'Restructure courses instead of fighting over four-year programme'
Posted on Aug 17 2014 | IANS
By Shradha Chettri, New Delhi, Aug 17 : In June, Delhi University's four-year undergraduate programme was scrapped and restored to three years after an ugly tussle between DU and the University Grants Commission (UGC). The university regulatory body has also ordered several universities to scrap similar courses. But experts feel it is more important to think about re-structuring the courses, than fight over the number of years.
The universities which have been ordered by UGC to scrap four-year programmes are the prestigious Indian Institute of Science (IISc), Bangalore, Shiv Nadar University based in Noida, Uttar Pradesh, and Symbiosis University in Pune.
Unlike DU, IISc was however able to resolve the matter amicably with UGC, and was allowed to retain the programme but with certain changes.
"In the matter of institutions like IISc by enforcing such rules UGC cannot afford to destroy innovation in the country. Elaborate discussions have to be held with the university on the kind of courses being offered. Sending a circular was clearly not the way," C.N.R. Rao, eminent scientist and Bharat Ratna awardee, told IANS over phone.
IISc was allowed to retain the programme after it said that students admitted to the Bachelor of Science (BS) programme will be granted a Bachelor of Science B.Sc degree after completion of the third year and a B.Sc research degree on completion of the fourth year of programme.
UGC says it is against the four-year programme as it violates the National Education Policy of 1986 which envisages 10+2+3 criteria.
"The institutions should be allowed to plan their own system. The discussion should not be about whether the course is of six or eight years; I think all it matters is about the course one wants to study," Yash Pal, eminent scientist and Padma Vibhushan awardee, told IANS.
Pal has also remained the chancellor of Jawaharlal Nehru University (JNU) here and stresses on bringing reform in the education system.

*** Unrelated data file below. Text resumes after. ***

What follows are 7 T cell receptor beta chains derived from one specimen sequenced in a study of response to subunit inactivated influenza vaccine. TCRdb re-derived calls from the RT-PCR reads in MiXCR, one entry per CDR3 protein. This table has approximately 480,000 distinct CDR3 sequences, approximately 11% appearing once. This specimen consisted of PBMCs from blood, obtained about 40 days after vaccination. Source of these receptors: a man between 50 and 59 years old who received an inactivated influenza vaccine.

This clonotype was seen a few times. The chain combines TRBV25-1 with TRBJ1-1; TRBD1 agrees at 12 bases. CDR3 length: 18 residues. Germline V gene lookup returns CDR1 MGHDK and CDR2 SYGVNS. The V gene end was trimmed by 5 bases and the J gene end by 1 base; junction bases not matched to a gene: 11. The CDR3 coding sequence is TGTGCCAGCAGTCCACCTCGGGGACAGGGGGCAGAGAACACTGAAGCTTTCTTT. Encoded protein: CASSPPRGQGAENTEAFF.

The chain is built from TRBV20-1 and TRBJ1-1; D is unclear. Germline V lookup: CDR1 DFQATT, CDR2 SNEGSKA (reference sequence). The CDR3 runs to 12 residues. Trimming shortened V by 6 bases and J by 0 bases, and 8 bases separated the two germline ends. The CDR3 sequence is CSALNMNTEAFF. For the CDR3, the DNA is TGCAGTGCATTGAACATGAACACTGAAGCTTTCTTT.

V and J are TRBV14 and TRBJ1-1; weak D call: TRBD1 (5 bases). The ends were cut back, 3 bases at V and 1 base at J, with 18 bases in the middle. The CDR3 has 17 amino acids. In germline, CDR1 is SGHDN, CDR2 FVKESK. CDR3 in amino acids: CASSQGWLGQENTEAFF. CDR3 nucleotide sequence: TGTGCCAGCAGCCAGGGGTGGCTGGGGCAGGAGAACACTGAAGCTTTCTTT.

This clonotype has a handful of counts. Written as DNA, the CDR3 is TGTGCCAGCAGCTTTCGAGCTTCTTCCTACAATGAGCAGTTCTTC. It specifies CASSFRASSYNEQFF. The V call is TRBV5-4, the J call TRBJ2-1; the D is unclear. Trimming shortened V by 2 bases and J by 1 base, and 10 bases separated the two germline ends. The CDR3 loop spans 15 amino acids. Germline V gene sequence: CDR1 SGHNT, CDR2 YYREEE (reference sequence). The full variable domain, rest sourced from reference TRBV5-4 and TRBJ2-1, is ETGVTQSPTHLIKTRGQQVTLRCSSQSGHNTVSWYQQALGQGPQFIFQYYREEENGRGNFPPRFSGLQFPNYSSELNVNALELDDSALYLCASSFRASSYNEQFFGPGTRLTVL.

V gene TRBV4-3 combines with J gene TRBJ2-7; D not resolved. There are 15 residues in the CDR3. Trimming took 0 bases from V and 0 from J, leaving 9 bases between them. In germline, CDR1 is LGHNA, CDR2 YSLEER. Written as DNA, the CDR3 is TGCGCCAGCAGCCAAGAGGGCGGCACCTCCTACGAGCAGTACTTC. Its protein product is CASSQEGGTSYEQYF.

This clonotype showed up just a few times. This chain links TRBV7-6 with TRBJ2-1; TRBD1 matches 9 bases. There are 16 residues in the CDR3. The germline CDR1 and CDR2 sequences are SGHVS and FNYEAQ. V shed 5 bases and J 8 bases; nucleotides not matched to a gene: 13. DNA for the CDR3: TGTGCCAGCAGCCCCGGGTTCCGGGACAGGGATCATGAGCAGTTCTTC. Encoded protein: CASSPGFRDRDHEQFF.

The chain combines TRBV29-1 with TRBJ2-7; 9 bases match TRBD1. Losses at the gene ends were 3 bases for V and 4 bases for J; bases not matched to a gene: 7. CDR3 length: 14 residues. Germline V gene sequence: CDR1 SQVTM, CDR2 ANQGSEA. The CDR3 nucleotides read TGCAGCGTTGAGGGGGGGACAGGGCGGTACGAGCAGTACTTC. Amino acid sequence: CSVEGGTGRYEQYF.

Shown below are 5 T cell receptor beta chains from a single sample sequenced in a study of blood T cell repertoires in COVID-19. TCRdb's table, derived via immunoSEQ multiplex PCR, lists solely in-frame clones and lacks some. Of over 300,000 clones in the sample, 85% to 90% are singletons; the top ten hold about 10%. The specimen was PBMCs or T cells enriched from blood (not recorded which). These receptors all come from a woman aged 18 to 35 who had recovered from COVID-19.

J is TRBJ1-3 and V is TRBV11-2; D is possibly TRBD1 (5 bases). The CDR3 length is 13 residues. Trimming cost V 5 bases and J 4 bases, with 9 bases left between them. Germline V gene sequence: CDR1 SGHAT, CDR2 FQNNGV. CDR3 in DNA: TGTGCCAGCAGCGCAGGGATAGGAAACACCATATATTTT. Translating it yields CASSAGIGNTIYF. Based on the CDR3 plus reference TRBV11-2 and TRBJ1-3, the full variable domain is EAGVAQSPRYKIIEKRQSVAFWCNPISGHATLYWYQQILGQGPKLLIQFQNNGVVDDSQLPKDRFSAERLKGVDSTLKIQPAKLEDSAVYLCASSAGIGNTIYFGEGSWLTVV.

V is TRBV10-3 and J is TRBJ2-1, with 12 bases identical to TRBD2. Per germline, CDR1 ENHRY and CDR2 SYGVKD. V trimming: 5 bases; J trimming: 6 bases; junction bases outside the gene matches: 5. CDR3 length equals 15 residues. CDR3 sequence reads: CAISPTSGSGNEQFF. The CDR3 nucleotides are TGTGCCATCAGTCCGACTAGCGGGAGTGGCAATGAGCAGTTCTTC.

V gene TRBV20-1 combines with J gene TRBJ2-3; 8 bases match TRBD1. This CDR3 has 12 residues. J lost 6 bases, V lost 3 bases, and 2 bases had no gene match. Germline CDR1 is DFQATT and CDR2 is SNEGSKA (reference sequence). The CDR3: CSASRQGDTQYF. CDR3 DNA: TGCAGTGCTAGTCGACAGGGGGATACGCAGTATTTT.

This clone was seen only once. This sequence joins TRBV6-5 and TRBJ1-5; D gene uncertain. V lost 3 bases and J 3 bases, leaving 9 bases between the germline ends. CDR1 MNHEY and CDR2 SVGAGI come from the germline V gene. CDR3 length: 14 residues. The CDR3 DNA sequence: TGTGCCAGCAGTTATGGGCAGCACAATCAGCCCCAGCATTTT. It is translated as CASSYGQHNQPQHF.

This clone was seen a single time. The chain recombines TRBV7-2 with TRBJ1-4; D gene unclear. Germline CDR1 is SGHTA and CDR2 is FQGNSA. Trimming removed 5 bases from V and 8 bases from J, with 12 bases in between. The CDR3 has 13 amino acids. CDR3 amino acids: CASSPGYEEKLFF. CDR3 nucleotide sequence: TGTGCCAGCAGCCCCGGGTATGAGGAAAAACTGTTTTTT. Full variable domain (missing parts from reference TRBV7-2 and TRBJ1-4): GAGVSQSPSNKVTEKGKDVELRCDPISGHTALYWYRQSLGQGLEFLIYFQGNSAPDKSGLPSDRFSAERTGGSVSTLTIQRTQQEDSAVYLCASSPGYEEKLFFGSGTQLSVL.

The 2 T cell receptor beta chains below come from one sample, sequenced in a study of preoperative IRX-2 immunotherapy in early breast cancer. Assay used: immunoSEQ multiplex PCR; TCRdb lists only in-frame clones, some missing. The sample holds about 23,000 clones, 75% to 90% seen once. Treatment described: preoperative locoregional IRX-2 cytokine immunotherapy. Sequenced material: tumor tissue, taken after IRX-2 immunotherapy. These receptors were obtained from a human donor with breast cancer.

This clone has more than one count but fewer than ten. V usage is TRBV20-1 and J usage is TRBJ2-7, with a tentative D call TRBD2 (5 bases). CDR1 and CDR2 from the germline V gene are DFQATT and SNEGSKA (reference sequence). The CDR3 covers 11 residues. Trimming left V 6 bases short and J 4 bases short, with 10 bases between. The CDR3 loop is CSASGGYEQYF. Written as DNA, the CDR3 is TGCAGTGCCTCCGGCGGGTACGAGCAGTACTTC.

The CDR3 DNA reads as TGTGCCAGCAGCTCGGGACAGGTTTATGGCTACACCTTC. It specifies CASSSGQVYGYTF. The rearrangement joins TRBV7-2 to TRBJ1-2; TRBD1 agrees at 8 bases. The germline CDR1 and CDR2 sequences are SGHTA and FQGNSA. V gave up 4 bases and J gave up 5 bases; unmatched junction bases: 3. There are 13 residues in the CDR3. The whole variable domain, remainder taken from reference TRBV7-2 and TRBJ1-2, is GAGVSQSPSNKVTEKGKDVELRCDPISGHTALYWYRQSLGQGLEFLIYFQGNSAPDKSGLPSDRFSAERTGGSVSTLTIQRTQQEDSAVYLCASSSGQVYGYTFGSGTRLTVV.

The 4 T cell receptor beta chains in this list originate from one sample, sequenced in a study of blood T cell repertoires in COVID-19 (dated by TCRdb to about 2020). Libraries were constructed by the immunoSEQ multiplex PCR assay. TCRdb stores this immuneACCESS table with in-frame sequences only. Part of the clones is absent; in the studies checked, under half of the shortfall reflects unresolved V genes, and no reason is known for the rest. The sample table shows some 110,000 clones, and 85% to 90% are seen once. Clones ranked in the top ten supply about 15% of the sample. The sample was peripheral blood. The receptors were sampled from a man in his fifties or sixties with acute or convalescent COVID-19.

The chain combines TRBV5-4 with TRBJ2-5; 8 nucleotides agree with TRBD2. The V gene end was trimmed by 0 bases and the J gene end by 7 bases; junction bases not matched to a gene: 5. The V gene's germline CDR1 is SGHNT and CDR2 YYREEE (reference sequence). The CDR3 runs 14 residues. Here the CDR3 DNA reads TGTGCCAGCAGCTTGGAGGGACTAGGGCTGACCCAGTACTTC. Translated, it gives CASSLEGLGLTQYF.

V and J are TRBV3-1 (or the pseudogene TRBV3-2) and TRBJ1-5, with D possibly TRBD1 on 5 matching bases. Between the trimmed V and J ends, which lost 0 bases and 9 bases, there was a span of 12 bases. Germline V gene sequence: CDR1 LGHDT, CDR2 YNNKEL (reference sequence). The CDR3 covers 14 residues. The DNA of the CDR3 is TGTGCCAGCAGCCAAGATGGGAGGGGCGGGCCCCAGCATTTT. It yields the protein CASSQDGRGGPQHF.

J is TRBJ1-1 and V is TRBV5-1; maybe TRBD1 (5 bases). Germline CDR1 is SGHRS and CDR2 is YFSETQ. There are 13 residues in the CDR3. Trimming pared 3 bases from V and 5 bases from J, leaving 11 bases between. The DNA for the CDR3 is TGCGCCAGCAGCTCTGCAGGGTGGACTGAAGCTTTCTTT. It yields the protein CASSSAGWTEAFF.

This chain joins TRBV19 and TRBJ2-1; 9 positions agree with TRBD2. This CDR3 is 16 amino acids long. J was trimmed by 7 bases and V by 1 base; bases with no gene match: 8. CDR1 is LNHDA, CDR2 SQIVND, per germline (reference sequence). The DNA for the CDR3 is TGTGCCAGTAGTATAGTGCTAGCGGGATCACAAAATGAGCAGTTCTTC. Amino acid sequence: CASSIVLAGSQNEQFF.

"There is a need for reform in our education system, it should be a continuous process and is of great importance," added Pal.
While IISc was able to continue its courses, in the case of the other two, Shiv Nadar University and Symbiosis University, the commission is yet to take a decision.
Shiv Nadar University offers four-years inter disciplinary B.A. And B.Sc courses, while Symbiosis University offers Bachelor of Arts (Liberal Arts Degree) and Bachelor of Science (Liberal Arts Degree) programme covered over eight semesters.
The officials of both the private university said they would appeal to the UGC and the ministry.
"Why can we not have the system followed in US? We can also give an integrated four+one year BA, MA degree..This can be clearly implemented by India also," added Rao.
However, Anitha Rampal, eminent educationist, said that there was no need to emulate what the other countries were doing.
"What other countries are doing is not our concern. Reforms at all levels of education is important," Rampal, a professor at University of Delhi, told IANS.
She added, "Higher education also requires reform. They instead need thinking on how they are going to re-structure the courses."
She too feels that the now-scrapped four-year programme in Delhi University was introduced hastily and bringing such changes requires a lot of work.
The commission is also collecting information on four-year undergraduate general degree programmes being offered in O.P. Jindal University, Ashoka University in Sonepat, B.R. Ambedkar University in New Delhi and Azim Premji University in Bangalore.
In all this juggling over years, the students are the most worried lot.
"Now when we are already in the midst of studying then all these things come up...Why didn't the UGC and the ministry check all this in the beginning," Samarth Jain, studying at Shiv Nadar University, told IANS.
Echoing similar feelings, Radhika Puri of the same university, told IANS:"I don't know why these bodies wake up so late. I have already completed a year here and now all this is cropping up."
(Shradha Chettri can be contacted at [email protected])